TIFF Review – Clair Obscur

Chenaz (Funda Eryigit) is a successful woman whose work as a psychiatrist brings her into contact with the young and troubled Elmas (Ecem Uzun), an 18 year old woman who is referred to Chenaz after her husband and mother in law die in mysterious circumstances. Although it initially seems that these two women could not be more different, they have more in common than it first appears.

Screeing at the Toronto Film Festival, Clair Obscur’s title refers to what is obvious and what is hidden away from view, as well as the contrasts between light and dark. The differences between the characters – and their similarities – are immediately clear, but the film struggles to find a satisfying resolution.

Funda Eryigit plays the older, more assured Chenaz, and makes the character one of strength and sympathy. It is clear that she connects with the younger woman in her care, and it is slowly revealed that this is due to issues she has in her marriage to Cem (Mehmet Kurtulus), which always seems to be on his terms. Eryigit makes the character nuanced and relatable, yet frustrating in her perceived immovability. Ecem Uzun makes Elmas a subservient woman who, after a severe trauma, becomes increasingly agitated. Through sessions with Chenaz, Elmas’ past is revealed, yet the audience is never sure whether this is a character we can believe in and root for. Uzun does well in the role for the most part, although there are times when her performance veers a little toward soap opera. The rest of the cast features Mehmet Kurtulus, Sema Poyraz, Serkan Keskin and Okan Yalabik.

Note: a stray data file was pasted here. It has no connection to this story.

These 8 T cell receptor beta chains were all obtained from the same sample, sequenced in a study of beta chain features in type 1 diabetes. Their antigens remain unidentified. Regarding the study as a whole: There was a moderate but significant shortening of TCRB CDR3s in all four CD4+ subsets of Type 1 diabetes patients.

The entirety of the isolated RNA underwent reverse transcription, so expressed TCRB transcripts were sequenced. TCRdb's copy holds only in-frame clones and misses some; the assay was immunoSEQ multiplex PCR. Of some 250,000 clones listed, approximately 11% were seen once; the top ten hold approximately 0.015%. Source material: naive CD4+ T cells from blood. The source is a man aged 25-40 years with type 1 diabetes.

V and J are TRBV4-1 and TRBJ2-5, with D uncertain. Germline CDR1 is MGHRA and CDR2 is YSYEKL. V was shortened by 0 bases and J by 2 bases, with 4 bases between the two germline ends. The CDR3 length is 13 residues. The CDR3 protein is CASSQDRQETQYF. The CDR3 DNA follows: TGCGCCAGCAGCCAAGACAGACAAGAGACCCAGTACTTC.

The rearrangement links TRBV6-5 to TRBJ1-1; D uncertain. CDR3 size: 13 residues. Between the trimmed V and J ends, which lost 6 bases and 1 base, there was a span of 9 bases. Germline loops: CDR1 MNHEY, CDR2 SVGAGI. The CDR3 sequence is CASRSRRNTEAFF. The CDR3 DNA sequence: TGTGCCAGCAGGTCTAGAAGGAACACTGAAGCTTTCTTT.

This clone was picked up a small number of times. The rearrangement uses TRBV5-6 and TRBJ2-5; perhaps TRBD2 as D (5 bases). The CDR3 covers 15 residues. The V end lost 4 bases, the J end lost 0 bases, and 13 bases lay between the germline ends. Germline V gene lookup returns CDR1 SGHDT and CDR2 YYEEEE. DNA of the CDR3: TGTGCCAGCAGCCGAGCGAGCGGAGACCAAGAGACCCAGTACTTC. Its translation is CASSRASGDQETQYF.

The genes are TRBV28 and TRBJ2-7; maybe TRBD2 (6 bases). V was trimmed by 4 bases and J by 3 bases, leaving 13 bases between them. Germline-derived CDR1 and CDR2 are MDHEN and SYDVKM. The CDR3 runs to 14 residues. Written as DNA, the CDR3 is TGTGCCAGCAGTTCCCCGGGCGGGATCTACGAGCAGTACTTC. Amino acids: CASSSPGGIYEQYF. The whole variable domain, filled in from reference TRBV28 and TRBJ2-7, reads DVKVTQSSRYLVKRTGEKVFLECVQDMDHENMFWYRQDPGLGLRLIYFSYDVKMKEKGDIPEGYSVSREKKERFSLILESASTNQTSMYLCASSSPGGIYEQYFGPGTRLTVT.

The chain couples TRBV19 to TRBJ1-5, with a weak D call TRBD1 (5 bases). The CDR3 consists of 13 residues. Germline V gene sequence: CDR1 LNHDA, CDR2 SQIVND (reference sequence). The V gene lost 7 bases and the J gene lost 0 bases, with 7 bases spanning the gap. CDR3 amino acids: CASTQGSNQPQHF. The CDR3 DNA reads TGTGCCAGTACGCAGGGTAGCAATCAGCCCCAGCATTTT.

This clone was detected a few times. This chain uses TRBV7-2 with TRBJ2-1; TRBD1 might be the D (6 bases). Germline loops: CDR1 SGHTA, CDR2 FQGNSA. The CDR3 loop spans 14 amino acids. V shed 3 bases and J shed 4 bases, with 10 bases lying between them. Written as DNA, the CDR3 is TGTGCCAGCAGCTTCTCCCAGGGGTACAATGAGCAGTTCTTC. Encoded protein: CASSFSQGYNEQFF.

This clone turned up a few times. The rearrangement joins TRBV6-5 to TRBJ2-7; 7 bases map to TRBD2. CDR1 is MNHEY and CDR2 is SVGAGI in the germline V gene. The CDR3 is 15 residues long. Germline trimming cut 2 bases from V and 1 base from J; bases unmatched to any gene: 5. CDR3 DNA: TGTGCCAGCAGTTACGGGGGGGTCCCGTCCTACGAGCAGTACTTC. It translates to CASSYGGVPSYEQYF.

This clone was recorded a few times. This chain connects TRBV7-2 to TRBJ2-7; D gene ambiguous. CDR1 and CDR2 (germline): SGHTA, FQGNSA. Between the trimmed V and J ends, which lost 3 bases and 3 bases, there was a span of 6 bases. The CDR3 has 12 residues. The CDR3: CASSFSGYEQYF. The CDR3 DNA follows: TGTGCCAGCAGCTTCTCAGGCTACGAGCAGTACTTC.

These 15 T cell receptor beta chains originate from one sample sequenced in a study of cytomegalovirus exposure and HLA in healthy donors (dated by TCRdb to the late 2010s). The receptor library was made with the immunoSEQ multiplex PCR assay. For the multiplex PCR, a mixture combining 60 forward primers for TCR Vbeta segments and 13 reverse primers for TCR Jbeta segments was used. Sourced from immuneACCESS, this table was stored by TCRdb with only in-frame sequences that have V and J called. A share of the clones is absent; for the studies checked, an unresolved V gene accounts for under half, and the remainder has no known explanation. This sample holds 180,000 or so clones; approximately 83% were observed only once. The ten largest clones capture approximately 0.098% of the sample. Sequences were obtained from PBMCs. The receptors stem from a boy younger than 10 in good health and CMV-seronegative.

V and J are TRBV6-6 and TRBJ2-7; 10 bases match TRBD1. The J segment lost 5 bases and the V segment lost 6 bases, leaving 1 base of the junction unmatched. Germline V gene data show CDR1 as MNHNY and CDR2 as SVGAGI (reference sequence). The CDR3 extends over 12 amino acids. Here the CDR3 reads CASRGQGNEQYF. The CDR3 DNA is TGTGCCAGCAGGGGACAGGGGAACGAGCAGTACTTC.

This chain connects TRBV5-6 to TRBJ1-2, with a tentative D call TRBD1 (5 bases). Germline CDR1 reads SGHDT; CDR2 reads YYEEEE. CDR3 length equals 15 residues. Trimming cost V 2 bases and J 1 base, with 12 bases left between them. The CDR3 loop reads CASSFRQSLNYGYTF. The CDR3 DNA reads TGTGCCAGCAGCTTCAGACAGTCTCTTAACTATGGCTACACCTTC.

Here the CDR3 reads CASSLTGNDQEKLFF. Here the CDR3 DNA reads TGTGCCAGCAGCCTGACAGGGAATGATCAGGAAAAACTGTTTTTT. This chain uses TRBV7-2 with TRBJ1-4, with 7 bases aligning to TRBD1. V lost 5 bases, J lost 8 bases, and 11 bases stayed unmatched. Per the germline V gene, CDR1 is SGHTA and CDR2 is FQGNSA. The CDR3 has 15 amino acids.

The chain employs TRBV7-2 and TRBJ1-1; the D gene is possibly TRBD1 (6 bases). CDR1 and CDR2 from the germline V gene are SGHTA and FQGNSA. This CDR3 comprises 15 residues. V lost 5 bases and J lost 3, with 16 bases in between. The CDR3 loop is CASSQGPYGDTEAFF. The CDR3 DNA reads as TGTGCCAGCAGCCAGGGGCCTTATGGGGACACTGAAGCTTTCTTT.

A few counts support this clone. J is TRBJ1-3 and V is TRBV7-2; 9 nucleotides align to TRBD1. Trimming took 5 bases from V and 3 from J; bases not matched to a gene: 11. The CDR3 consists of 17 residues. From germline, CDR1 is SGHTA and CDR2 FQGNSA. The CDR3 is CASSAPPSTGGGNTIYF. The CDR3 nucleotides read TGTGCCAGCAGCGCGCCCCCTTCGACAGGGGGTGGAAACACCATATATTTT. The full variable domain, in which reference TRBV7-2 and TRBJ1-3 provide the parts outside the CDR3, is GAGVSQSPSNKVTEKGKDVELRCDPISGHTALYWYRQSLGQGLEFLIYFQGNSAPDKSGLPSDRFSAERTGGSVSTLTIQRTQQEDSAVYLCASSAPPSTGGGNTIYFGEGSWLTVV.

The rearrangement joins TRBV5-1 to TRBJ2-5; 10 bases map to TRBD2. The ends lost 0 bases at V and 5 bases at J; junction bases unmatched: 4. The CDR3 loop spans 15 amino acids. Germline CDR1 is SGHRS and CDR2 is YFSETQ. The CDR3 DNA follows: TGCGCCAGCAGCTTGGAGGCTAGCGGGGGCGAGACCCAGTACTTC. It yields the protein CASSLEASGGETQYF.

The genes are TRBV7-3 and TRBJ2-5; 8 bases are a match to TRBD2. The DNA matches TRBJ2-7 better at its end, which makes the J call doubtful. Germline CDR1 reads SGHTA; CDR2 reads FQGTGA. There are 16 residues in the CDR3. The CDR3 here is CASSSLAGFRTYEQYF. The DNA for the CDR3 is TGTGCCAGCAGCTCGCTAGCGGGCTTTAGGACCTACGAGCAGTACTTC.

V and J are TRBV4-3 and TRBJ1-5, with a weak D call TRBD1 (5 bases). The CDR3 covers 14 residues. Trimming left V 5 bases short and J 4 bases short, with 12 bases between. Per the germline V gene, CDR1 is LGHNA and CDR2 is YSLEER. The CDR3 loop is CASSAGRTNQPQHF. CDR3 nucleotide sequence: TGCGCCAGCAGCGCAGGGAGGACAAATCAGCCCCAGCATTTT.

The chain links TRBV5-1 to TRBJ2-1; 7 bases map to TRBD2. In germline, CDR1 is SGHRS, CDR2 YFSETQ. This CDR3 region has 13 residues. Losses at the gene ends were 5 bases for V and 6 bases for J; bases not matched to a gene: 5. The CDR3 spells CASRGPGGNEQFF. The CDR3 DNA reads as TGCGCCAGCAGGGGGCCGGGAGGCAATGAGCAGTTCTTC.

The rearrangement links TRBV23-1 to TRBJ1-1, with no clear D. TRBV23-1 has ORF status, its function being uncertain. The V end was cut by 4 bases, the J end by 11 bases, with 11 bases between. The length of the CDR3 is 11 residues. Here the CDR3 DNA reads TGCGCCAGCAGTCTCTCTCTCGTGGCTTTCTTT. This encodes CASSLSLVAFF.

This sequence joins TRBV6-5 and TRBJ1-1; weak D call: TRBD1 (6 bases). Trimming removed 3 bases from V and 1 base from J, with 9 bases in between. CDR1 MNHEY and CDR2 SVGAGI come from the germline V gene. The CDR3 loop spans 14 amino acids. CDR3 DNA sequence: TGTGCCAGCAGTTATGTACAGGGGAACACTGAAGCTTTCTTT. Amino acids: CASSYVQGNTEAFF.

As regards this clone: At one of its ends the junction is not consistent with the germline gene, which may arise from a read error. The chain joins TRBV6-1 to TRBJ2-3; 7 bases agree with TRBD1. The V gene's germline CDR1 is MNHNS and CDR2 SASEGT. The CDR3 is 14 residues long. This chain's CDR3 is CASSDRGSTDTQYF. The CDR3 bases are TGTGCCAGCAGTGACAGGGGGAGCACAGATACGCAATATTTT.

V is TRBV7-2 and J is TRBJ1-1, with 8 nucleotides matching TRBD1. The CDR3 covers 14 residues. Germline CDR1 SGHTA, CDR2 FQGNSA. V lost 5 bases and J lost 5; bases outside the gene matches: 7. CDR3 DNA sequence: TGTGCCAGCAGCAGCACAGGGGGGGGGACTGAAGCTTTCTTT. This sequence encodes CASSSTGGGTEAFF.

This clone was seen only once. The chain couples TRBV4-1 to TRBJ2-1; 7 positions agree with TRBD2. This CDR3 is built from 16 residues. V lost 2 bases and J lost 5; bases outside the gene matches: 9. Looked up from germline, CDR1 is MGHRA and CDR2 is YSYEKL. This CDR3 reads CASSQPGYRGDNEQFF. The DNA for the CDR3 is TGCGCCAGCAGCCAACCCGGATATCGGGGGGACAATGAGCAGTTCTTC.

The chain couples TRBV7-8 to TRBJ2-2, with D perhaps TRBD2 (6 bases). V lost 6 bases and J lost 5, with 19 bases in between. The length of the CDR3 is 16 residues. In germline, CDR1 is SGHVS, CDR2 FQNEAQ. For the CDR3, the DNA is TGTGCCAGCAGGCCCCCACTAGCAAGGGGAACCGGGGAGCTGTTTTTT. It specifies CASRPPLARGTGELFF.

Writer/director Yesim Ustaoglu creates two characters in Clair Obscur that are interesting until their mysteries are revealed. From there, the characters struggle to overcome or even admit the situations they are in, and although the film has a powerful resolution, it is one that is not all that satisfying. As director, Ustaoglu mostly coaxes strong performances from his cast, but the film is so slowly paced that is struggles to keep the audience interest, even as we know there is a powerful message, and comparison to be made between these two seemingly very different women.

In all, Clair Obscur is a film whose final act fails to live up to the promise of the first two. The relationship between the two central women is an interesting and warm one, but without a satisfying end to the film, it just seems to end, rather than be pulled together.

Rating: 3/5

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